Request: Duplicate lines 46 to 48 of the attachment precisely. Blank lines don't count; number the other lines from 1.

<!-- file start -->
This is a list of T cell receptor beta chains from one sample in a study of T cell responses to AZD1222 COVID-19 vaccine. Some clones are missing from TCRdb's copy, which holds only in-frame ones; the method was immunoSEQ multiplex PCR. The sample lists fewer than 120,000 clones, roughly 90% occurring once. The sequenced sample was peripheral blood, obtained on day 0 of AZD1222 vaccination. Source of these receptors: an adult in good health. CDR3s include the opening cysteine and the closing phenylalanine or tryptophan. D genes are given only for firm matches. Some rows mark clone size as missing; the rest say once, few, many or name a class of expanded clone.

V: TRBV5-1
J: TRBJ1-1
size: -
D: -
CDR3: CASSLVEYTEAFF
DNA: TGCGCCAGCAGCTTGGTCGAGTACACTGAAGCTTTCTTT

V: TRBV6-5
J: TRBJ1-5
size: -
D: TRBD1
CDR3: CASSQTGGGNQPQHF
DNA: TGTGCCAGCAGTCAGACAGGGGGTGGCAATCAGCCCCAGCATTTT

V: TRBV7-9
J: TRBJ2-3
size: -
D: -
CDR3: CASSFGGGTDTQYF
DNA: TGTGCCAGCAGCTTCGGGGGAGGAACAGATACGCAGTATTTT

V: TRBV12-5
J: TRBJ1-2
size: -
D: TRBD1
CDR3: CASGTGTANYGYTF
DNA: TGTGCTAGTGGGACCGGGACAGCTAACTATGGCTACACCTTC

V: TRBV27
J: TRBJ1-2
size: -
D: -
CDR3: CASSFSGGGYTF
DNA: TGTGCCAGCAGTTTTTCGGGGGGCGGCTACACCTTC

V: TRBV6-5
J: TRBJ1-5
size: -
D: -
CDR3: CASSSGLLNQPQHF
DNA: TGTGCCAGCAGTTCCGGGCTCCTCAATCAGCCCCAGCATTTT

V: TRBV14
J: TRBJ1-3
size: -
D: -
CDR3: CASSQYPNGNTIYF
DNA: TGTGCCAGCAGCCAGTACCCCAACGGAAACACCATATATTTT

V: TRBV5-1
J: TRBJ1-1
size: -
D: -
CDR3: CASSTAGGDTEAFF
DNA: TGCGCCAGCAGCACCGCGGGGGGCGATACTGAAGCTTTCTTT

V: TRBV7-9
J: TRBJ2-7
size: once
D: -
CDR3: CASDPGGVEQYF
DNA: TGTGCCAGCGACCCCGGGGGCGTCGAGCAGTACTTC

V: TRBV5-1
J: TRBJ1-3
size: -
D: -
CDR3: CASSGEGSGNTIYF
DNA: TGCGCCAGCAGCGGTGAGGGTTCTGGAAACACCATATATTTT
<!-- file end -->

size: -
D: -
CDR3: CASSTAGGDTEAFF